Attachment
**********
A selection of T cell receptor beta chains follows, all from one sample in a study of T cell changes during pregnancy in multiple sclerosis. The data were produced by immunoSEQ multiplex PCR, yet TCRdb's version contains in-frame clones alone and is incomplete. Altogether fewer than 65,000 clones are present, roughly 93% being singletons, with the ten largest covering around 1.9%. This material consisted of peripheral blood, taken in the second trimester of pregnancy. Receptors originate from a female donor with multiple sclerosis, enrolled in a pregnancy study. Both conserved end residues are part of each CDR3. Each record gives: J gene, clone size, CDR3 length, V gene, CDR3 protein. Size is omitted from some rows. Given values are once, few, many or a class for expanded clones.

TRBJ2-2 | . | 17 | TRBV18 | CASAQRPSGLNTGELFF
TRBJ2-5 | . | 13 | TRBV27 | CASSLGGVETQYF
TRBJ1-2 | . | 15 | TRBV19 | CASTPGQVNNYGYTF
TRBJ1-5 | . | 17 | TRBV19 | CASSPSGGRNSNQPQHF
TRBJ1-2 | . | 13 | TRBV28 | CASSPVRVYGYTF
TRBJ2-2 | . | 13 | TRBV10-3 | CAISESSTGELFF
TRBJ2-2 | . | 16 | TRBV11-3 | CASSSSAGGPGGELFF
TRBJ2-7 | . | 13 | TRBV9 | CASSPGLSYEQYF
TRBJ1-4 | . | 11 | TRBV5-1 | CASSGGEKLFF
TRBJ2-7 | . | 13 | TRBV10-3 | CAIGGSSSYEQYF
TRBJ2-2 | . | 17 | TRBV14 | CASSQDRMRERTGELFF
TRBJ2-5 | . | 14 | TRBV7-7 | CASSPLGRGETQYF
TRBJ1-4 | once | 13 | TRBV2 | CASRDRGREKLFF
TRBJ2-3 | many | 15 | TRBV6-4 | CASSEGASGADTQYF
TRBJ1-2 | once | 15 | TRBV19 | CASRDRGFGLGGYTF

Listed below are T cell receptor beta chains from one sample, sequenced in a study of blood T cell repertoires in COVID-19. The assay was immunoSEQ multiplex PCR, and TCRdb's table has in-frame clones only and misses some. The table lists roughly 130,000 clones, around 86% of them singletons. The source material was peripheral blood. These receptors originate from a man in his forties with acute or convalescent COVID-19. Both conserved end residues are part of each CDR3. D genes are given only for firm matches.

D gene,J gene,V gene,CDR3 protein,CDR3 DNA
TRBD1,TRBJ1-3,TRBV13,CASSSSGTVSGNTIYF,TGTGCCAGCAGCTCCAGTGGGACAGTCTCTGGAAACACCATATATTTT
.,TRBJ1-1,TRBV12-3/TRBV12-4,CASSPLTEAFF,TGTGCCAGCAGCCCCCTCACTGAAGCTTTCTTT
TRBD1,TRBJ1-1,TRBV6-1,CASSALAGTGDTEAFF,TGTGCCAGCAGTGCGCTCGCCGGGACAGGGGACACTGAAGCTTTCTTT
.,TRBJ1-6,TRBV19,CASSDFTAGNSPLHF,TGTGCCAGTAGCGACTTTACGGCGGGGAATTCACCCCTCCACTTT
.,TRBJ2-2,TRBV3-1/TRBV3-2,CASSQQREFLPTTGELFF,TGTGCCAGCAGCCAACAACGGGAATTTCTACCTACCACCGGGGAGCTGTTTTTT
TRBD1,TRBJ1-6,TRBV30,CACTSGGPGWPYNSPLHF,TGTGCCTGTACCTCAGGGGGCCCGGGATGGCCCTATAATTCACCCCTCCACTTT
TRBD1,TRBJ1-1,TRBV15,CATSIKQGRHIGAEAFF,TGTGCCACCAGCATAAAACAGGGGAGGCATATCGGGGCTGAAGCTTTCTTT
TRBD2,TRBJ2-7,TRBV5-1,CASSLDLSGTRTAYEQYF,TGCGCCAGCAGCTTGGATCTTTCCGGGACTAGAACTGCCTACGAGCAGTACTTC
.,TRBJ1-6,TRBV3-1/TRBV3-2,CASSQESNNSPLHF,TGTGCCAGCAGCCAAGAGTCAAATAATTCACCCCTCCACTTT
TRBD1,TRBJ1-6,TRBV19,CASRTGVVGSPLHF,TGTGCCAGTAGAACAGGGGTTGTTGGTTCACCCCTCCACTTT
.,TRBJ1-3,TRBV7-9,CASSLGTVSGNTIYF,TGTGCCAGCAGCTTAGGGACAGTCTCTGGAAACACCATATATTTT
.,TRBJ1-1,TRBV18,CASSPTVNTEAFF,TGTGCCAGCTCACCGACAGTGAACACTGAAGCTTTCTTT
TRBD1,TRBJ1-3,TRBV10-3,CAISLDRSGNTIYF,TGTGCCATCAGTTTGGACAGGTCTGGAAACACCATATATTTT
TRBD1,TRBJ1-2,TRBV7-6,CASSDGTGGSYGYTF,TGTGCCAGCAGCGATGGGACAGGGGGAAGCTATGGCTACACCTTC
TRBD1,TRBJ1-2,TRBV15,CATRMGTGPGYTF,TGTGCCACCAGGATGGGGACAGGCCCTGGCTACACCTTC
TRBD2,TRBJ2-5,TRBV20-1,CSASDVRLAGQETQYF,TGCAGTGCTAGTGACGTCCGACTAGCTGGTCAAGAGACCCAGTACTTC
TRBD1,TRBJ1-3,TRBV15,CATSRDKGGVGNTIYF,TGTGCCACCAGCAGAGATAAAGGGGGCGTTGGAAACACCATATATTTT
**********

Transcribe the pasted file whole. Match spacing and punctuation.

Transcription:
A selection of T cell receptor beta chains follows, all from one sample in a study of T cell changes during pregnancy in multiple sclerosis. The data were produced by immunoSEQ multiplex PCR, yet TCRdb's version contains in-frame clones alone and is incomplete. Altogether fewer than 65,000 clones are present, roughly 93% being singletons, with the ten largest covering around 1.9%. This material consisted of peripheral blood, taken in the second trimester of pregnancy. Receptors originate from a female donor with multiple sclerosis, enrolled in a pregnancy study. Both conserved end residues are part of each CDR3. Each record gives: J gene, clone size, CDR3 length, V gene, CDR3 protein. Size is omitted from some rows. Given values are once, few, many or a class for expanded clones.

TRBJ2-2 | . | 17 | TRBV18 | CASAQRPSGLNTGELFF
TRBJ2-5 | . | 13 | TRBV27 | CASSLGGVETQYF
TRBJ1-2 | . | 15 | TRBV19 | CASTPGQVNNYGYTF
TRBJ1-5 | . | 17 | TRBV19 | CASSPSGGRNSNQPQHF
TRBJ1-2 | . | 13 | TRBV28 | CASSPVRVYGYTF
TRBJ2-2 | . | 13 | TRBV10-3 | CAISESSTGELFF
TRBJ2-2 | . | 16 | TRBV11-3 | CASSSSAGGPGGELFF
TRBJ2-7 | . | 13 | TRBV9 | CASSPGLSYEQYF
TRBJ1-4 | . | 11 | TRBV5-1 | CASSGGEKLFF
TRBJ2-7 | . | 13 | TRBV10-3 | CAIGGSSSYEQYF
TRBJ2-2 | . | 17 | TRBV14 | CASSQDRMRERTGELFF
TRBJ2-5 | . | 14 | TRBV7-7 | CASSPLGRGETQYF
TRBJ1-4 | once | 13 | TRBV2 | CASRDRGREKLFF
TRBJ2-3 | many | 15 | TRBV6-4 | CASSEGASGADTQYF
TRBJ1-2 | once | 15 | TRBV19 | CASRDRGFGLGGYTF

Listed below are T cell receptor beta chains from one sample, sequenced in a study of blood T cell repertoires in COVID-19. The assay was immunoSEQ multiplex PCR, and TCRdb's table has in-frame clones only and misses some. The table lists roughly 130,000 clones, around 86% of them singletons. The source material was peripheral blood. These receptors originate from a man in his forties with acute or convalescent COVID-19. Both conserved end residues are part of each CDR3. D genes are given only for firm matches.

D gene,J gene,V gene,CDR3 protein,CDR3 DNA
TRBD1,TRBJ1-3,TRBV13,CASSSSGTVSGNTIYF,TGTGCCAGCAGCTCCAGTGGGACAGTCTCTGGAAACACCATATATTTT
.,TRBJ1-1,TRBV12-3/TRBV12-4,CASSPLTEAFF,TGTGCCAGCAGCCCCCTCACTGAAGCTTTCTTT
TRBD1,TRBJ1-1,TRBV6-1,CASSALAGTGDTEAFF,TGTGCCAGCAGTGCGCTCGCCGGGACAGGGGACACTGAAGCTTTCTTT
.,TRBJ1-6,TRBV19,CASSDFTAGNSPLHF,TGTGCCAGTAGCGACTTTACGGCGGGGAATTCACCCCTCCACTTT
.,TRBJ2-2,TRBV3-1/TRBV3-2,CASSQQREFLPTTGELFF,TGTGCCAGCAGCCAACAACGGGAATTTCTACCTACCACCGGGGAGCTGTTTTTT
TRBD1,TRBJ1-6,TRBV30,CACTSGGPGWPYNSPLHF,TGTGCCTGTACCTCAGGGGGCCCGGGATGGCCCTATAATTCACCCCTCCACTTT
TRBD1,TRBJ1-1,TRBV15,CATSIKQGRHIGAEAFF,TGTGCCACCAGCATAAAACAGGGGAGGCATATCGGGGCTGAAGCTTTCTTT
TRBD2,TRBJ2-7,TRBV5-1,CASSLDLSGTRTAYEQYF,TGCGCCAGCAGCTTGGATCTTTCCGGGACTAGAACTGCCTACGAGCAGTACTTC
.,TRBJ1-6,TRBV3-1/TRBV3-2,CASSQESNNSPLHF,TGTGCCAGCAGCCAAGAGTCAAATAATTCACCCCTCCACTTT
TRBD1,TRBJ1-6,TRBV19,CASRTGVVGSPLHF,TGTGCCAGTAGAACAGGGGTTGTTGGTTCACCCCTCCACTTT
.,TRBJ1-3,TRBV7-9,CASSLGTVSGNTIYF,TGTGCCAGCAGCTTAGGGACAGTCTCTGGAAACACCATATATTTT
.,TRBJ1-1,TRBV18,CASSPTVNTEAFF,TGTGCCAGCTCACCGACAGTGAACACTGAAGCTTTCTTT
TRBD1,TRBJ1-3,TRBV10-3,CAISLDRSGNTIYF,TGTGCCATCAGTTTGGACAGGTCTGGAAACACCATATATTTT
TRBD1,TRBJ1-2,TRBV7-6,CASSDGTGGSYGYTF,TGTGCCAGCAGCGATGGGACAGGGGGAAGCTATGGCTACACCTTC
TRBD1,TRBJ1-2,TRBV15,CATRMGTGPGYTF,TGTGCCACCAGGATGGGGACAGGCCCTGGCTACACCTTC
TRBD2,TRBJ2-5,TRBV20-1,CSASDVRLAGQETQYF,TGCAGTGCTAGTGACGTCCGACTAGCTGGTCAAGAGACCCAGTACTTC
TRBD1,TRBJ1-3,TRBV15,CATSRDKGGVGNTIYF,TGTGCCACCAGCAGAGATAAAGGGGGCGTTGGAAACACCATATATTTT